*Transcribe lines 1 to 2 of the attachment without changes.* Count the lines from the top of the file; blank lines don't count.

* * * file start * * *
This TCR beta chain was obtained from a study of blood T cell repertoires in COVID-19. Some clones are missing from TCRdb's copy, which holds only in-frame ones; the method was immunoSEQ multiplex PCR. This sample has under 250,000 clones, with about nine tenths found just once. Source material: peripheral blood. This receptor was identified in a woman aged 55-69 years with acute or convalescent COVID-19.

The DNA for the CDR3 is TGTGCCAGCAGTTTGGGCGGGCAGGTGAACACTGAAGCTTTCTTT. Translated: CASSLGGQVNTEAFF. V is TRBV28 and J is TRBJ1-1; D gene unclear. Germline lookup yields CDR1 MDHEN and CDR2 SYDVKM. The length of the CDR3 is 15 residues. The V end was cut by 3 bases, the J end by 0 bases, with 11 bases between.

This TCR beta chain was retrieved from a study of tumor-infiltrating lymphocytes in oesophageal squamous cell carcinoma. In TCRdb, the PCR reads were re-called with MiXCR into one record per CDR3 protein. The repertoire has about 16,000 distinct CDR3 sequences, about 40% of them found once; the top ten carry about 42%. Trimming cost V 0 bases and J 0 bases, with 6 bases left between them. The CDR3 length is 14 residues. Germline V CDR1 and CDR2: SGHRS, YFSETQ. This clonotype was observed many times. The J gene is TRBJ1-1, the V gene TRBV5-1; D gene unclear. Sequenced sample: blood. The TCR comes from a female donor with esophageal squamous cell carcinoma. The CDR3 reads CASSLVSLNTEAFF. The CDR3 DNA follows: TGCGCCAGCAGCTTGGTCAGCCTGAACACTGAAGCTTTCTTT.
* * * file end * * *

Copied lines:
This TCR beta chain was obtained from a study of blood T cell repertoires in COVID-19. Some clones are missing from TCRdb's copy, which holds only in-frame ones; the method was immunoSEQ multiplex PCR. This sample has under 250,000 clones, with about nine tenths found just once. Source material: peripheral blood. This receptor was identified in a woman aged 55-69 years with acute or convalescent COVID-19.

The DNA for the CDR3 is TGTGCCAGCAGTTTGGGCGGGCAGGTGAACACTGAAGCTTTCTTT. Translated: CASSLGGQVNTEAFF. V is TRBV28 and J is TRBJ1-1; D gene unclear. Germline lookup yields CDR1 MDHEN and CDR2 SYDVKM. The length of the CDR3 is 15 residues. The V end was cut by 3 bases, the J end by 0 bases, with 11 bases between.